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A-Z of Drugs


X is for Xanex

Neil Wilson
Neil Wilson

X is for Xanex

When the Governor of Florida’s daughter Noelle Bush was arrested for prescription fraud in 2002 after trying to purchase Xanax pills with a fake prescription it highlighted the issues connected to the millions of ‘bars’ that were being churned out by big-pharma companies every year. Noelle could have been buying this drug to self-medicate for anxiety, but much of the media at least implied Xanax was being used to help her ‘settle down’ after using Ecstasy at a dance club.

Xanex is the leading brand name of Alprazolam a benzodiazepine developed by Upjohn Laboratories of Kalamazoo, Michigan in the late 1960s. Although the patent was filed in 1969 medical sales in the United States did not start until 1981 and the patent expired in 1993. Like many such products the route to profitability lay in adopting a catchy brand-name and associating the name in peoples mind with a particular medical problem.

In terms of marketing this is a somewhat difficult act to pull off. Many people still refer to any vacuum cleaner as a ‘Hoover’. Biro, Pritt-stick and Blue-Tack are other good examples, even when we are using generic or otherwise branded alternatives. We even ‘google’ a query online when using any old search engine. Other examples which were once ubiquitous now seem archaic, it now seems odd to ask for a ‘Xerox’ when you simply what a photocopy.

With a switch of a couple of vowels we come back to the palindromic sounding ‘Xanex’. The brand-name was patented by the Upjohn pharmaceutical company, and despite the hundreds of other brand-names tried by other manufacturers of the generic Alprazolam, it has remained the most well-known brand. It has also spawned a range of other slang terms. These ranged from the classically short ‘X’ or ‘Z’ (having a phonetically similar first letter), through rather obvious terms like ‘Xannies’ or ‘Zannies’ to the somewhat bizarre ‘Speedy Gonzales’, ’Handlebars’, ‘Zebra’ or ‘School bus’. Another term ‘Chill pill’ or ‘Take a chill pill’ has come into common usage as well coming to mean simply ‘take a moment’.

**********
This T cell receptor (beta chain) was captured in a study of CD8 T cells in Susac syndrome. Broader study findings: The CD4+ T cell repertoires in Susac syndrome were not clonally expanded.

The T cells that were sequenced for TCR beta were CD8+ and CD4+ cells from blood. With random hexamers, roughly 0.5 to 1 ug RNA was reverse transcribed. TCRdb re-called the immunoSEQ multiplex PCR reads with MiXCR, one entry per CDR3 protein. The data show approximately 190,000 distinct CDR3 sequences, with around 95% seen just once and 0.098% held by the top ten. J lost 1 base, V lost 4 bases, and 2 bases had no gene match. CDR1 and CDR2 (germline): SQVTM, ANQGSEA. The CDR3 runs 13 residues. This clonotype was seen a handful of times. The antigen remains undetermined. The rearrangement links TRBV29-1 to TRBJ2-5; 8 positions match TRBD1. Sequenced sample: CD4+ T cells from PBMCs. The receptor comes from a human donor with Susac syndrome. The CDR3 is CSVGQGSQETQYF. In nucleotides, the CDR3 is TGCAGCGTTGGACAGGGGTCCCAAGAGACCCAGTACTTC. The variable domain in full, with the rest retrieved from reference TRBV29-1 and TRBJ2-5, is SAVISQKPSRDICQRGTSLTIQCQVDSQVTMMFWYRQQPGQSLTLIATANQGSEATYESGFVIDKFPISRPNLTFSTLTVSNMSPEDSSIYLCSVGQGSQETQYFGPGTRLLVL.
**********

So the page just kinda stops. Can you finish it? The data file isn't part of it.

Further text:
As Alprazolam was being developed the Upjohn company had in mind the market for sleeping tablets, believing that they could create a superior product by utilising the drug’s muscle relaxant qualities. With ongoing research they realised its effectiveness on anxiety, panic and mood disorder. In the 1970’s many of the, other antidepressants that were on the market were perceived as being harsher and more toxic. As the market for benzodiazepines was shrinking at the time Upjohn attempted to reposition its benzodiazepine as a drug specifically purposed for “panic disorder”, which was more commonly being diagnosed at the time.

Upjohn went on to present Xanex to the FDA (the Food and Drug Administration of the United States) as an antidepressant, producing about 50 double-blind studies, proving that Alprazolam was better and less toxic than other drugs available at the time.

The FDA duly gave Upjohn approval, but then changed their minds and decided Upjohn could not launch Xanax as an antidepressant, but as an anti-anxiety medication that “does not produce depression.” As the company had already spent millions of dollars on studies of Xanax to establish that panic attacks really were an independent disease, the FDA did not require them to compare it to placebos or other anti-anxiety medications available at that time (Valium, Librium, etc.).

This development brought up the interesting question of the difference between anxiety and depression and where “panic disorder” lies within that picture.

Everyone experiences feelings of anxiety and panic at certain times as a natural response to stressful or dangerous situations. The terms “anxious” and “depressed” get thrown around a lot in casual conversation—and for good reason. Both are normal emotions to experience, routinely occurring in response to high-stakes or potentially dangerous situations (in the case of anxiety) or disappointing, upsetting circumstances (in the case of depression).

Someone with panic disorder however has feelings of anxiety, stress and panic regularly and at any time, often for no apparent reason.

Anxiety and depression share a biological basis with low serotonin levels thought to play a role in both, along with other brain chemicals such as dopamine and epinephrine. Despite the biological similarities, anxiety and depression are often experienced differently. In this way, the two states can be considered two sides of the same coin.